Galaxy concluded its first year of publication with this issue. Horace (H. L.) Gold notes some interesting stats in his opening remarks. He mentions that about 60 stories were selected from submissions of about 3,000. That’s a 2% acceptance rate, which is better than Duotrope reports for some professional magazines today.
Still, if you’re an author planning to travel back to 1951 to try your chances on getting into Galaxy, bear in mind that you’re up against some of the founders of science fiction. It’s you vs. Heinlein; you vs. Damon Knight. That might prove more difficult than inventing a time machine.
The Puppet Masters (Part 1 of 3) by Robert Heinlein — Slug-like aliens attach themselves to human hosts and take control of their minds. They begin an invasion by controlling key individuals, city by city, steadily working their way toward the President of the United States.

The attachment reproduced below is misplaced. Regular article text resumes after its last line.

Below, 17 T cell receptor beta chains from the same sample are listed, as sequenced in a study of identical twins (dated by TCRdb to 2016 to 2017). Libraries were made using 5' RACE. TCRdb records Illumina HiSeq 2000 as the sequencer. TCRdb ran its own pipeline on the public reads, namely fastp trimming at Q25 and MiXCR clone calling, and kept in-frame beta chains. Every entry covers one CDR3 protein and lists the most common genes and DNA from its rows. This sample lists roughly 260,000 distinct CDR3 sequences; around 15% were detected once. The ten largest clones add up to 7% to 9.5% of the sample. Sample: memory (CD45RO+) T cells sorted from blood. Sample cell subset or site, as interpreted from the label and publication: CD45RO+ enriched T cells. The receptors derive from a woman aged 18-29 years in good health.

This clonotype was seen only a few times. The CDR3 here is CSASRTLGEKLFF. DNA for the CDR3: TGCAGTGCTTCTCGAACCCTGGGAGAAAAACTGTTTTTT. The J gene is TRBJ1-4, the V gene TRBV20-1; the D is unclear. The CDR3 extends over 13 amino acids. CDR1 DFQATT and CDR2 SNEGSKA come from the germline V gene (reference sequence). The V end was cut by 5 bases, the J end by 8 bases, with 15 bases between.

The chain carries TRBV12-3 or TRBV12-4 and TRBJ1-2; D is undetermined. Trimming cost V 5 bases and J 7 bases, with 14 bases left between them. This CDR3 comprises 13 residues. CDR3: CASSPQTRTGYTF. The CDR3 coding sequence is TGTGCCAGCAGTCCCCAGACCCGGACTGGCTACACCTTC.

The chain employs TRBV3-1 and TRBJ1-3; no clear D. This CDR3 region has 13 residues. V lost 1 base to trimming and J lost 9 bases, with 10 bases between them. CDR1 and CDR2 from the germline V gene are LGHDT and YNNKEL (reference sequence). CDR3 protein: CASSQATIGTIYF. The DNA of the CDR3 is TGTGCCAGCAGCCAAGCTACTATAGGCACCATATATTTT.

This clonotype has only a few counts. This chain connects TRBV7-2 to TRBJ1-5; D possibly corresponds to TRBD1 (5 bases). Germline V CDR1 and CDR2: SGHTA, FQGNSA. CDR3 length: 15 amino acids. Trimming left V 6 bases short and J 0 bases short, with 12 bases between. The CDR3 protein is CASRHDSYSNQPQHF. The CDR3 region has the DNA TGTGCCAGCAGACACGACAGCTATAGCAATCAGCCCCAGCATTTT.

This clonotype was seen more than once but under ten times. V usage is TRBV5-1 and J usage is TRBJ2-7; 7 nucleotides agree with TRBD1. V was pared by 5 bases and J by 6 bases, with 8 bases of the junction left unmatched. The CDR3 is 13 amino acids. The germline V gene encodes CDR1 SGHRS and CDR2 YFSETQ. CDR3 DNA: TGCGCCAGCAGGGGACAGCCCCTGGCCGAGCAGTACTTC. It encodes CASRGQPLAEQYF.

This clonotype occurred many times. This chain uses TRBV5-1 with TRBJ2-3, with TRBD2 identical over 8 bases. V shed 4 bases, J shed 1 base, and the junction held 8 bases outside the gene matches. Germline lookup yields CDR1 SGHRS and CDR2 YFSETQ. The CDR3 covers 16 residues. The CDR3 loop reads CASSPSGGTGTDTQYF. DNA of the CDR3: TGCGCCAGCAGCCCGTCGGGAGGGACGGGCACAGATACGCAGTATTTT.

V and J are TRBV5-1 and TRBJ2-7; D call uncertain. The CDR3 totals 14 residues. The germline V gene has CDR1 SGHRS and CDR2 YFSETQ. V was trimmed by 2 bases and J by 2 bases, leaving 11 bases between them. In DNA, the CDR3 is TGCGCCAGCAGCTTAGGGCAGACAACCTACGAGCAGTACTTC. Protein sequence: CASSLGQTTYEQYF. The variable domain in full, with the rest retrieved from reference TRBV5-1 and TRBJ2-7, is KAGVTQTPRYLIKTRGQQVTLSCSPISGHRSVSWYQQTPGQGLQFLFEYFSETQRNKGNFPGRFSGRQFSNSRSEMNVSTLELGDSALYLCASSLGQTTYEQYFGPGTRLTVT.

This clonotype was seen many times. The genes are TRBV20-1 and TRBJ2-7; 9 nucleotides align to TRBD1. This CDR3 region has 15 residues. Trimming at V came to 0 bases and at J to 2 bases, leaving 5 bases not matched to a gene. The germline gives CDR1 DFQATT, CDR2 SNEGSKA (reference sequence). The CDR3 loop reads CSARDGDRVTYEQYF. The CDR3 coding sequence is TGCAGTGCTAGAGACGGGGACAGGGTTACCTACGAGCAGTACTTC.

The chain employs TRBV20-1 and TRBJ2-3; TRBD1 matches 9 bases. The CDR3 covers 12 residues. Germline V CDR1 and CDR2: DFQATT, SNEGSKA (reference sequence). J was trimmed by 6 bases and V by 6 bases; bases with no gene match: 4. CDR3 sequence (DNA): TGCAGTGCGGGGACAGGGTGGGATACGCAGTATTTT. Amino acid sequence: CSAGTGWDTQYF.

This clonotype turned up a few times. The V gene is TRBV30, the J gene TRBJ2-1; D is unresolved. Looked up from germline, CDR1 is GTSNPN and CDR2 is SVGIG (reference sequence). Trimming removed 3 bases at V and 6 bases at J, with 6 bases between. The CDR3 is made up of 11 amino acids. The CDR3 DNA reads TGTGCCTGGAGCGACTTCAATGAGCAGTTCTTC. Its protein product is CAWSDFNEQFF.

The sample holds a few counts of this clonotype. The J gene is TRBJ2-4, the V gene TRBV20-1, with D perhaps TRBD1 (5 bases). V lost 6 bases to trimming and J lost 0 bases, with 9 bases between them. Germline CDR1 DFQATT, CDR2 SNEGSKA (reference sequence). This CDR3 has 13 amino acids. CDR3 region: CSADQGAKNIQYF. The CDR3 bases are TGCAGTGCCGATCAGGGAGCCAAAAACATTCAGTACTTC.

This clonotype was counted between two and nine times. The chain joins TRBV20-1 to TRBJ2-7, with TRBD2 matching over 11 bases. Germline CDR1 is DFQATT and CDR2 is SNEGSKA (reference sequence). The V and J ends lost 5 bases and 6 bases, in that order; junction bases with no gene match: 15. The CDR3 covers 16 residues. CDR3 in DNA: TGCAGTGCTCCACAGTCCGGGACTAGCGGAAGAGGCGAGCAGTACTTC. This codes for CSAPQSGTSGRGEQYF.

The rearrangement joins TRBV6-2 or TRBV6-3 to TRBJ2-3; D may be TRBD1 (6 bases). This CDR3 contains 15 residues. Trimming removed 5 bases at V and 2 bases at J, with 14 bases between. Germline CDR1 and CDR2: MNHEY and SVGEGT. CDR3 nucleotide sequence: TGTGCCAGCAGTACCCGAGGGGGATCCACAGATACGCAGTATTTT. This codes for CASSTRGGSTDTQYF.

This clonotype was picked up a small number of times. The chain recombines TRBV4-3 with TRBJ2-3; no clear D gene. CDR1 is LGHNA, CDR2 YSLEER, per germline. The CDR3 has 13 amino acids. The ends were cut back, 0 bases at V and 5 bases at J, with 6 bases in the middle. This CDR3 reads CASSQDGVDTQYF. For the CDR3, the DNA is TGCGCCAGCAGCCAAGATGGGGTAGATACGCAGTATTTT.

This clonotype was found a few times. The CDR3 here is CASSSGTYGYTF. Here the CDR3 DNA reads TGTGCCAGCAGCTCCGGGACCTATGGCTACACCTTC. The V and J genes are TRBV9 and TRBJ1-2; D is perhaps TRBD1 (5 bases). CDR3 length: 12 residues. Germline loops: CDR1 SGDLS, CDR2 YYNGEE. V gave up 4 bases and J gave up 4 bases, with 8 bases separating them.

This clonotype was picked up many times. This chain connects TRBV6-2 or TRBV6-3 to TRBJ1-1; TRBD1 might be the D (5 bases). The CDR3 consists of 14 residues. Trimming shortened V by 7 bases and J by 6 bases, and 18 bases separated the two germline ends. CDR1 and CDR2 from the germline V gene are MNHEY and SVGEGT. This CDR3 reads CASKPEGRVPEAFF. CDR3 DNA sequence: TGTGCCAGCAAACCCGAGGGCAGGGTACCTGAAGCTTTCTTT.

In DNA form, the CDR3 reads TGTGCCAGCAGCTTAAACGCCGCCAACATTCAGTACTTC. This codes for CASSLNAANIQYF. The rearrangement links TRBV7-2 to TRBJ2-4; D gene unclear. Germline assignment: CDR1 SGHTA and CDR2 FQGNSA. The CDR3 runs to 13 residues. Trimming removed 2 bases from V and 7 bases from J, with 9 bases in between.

A government agency, led by the Old Man (as he’s called), works alongside two of his best agents, code-named Sam and Mary. The three of them try to capture a live specimen in order to learn more about the threat and to convince the president to quarantine vast areas of the country. But with so many controlled government leaders assuring the president that there is no danger, it seems impossible to defeat the puppet masters.
I’m familiar with this story from one of its movie adaptations. This story set a standard for parasite-controlling creatures. It’s a frightening concept, not too far from the notion of zombies; in both cases the individual is lost, reduced to involuntary responses.